Texas Board of Education Drops Hillary Clinton from Social Studies Curriculum

Texas Board of Education Drops Hillary Clinton from Social Studies Curriculum

Eliminating Clinton from requirements saves teachers 30 minutes of instructional time

On Friday, The Texas Board of Education voted to pull former Secretary of State Hillary Clinton from the state’s social studies curriculum.

The move is part of an effort to “streamline” the social studies curriculum in Texas, according to The Dallas Morning News.

The preliminary vote came after a 15-member, volunteer workgroup, nominated by the board, created a scale to grade historical figures, ascertaining which were “essential to learn about and who wasn’t,” The Dallas Morning News reports.

The group asked a range of questions about the historical figures’ legacy and background to help with their decision.

Fox News reports: Clinton scored a 5 on the 20-point scale, while another figure who was also designated for removal, Hellen Keller, earned a 7.

Keller, who was blind and deaf, was known for her political activism, among other accomplishments.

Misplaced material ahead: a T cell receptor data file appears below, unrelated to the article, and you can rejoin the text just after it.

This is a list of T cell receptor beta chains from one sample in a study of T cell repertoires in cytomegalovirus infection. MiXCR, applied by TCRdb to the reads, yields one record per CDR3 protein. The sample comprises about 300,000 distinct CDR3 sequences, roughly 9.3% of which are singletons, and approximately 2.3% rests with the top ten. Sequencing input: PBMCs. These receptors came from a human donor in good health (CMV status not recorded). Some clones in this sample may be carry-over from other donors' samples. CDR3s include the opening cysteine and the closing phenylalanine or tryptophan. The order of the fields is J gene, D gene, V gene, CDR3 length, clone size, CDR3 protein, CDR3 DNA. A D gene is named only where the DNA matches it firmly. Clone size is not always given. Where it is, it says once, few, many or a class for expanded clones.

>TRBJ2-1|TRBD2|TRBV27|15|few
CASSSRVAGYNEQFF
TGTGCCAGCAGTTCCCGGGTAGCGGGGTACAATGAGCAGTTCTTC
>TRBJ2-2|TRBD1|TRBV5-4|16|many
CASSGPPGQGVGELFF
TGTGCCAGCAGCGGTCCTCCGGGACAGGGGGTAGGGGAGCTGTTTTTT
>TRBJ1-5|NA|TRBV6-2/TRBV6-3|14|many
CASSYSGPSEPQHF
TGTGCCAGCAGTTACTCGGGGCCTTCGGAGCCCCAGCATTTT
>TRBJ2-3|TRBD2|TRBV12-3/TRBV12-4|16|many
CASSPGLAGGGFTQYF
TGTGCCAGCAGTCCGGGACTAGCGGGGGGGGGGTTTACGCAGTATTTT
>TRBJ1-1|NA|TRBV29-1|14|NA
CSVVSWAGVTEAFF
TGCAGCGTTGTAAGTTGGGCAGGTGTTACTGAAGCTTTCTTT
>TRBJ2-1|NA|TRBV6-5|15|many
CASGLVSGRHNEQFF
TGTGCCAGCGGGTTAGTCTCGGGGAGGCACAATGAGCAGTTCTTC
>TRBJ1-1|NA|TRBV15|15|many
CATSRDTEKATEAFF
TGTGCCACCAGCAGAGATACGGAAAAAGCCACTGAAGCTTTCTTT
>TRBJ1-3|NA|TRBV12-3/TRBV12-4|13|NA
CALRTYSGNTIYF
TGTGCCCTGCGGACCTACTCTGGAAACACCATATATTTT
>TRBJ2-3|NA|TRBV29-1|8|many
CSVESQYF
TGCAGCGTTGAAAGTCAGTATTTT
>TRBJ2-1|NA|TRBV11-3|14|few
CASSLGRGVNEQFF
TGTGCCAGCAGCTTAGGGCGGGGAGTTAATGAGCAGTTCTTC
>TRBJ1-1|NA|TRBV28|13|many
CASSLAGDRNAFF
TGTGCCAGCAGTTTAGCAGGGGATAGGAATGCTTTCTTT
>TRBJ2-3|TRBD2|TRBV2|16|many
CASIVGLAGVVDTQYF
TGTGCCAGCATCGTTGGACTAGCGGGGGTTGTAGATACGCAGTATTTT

“Eliminating Clinton from the requirements will save teachers 30 minutes of instructional time, the work group estimated, and eliminating Keller will save 40 minutes,” the newspaper reported.

On the other hand, several historical Texas figures — such as Barbara Jordan, Sam Houston, Stephen F. Austin, and Henry B. González, among others — received a perfect score.

“Our task was to simplify. … We tried to make it as objective as possible,” Misty Matthews, a teacher in Round Rock, Texas, told the publication, which added that high school students in the state were previously required to learn about Clinton, a former first lady, and the 2016 Democratic presidential nominee.

Third-graders were required to learn about Keller.

In addition, the board voted to add Billy Graham — the famed evangelist who died earlier this year — back into the curriculum.

What’s more, the board also voted to add back into the curriculum a reference to the “heroism” of the defenders of the Alamo (something that had been recommended for removal), as well as Moses’ influence on the writing of the founding documents, multiple references to “Judeo-Christian” values and a requirement that students explain how the “Arab rejection of the State of Israel has led to ongoing conflict in the Middle East,” the newspaper reported.

While Clinton, Keller and other figures were eliminated, that does not mean teachers in the state are prohibited from offering lessons about them; rather, they are not required to do so.

The board will vote again in November to finalize the changes. Amendments to the curriculum can be made before that time.

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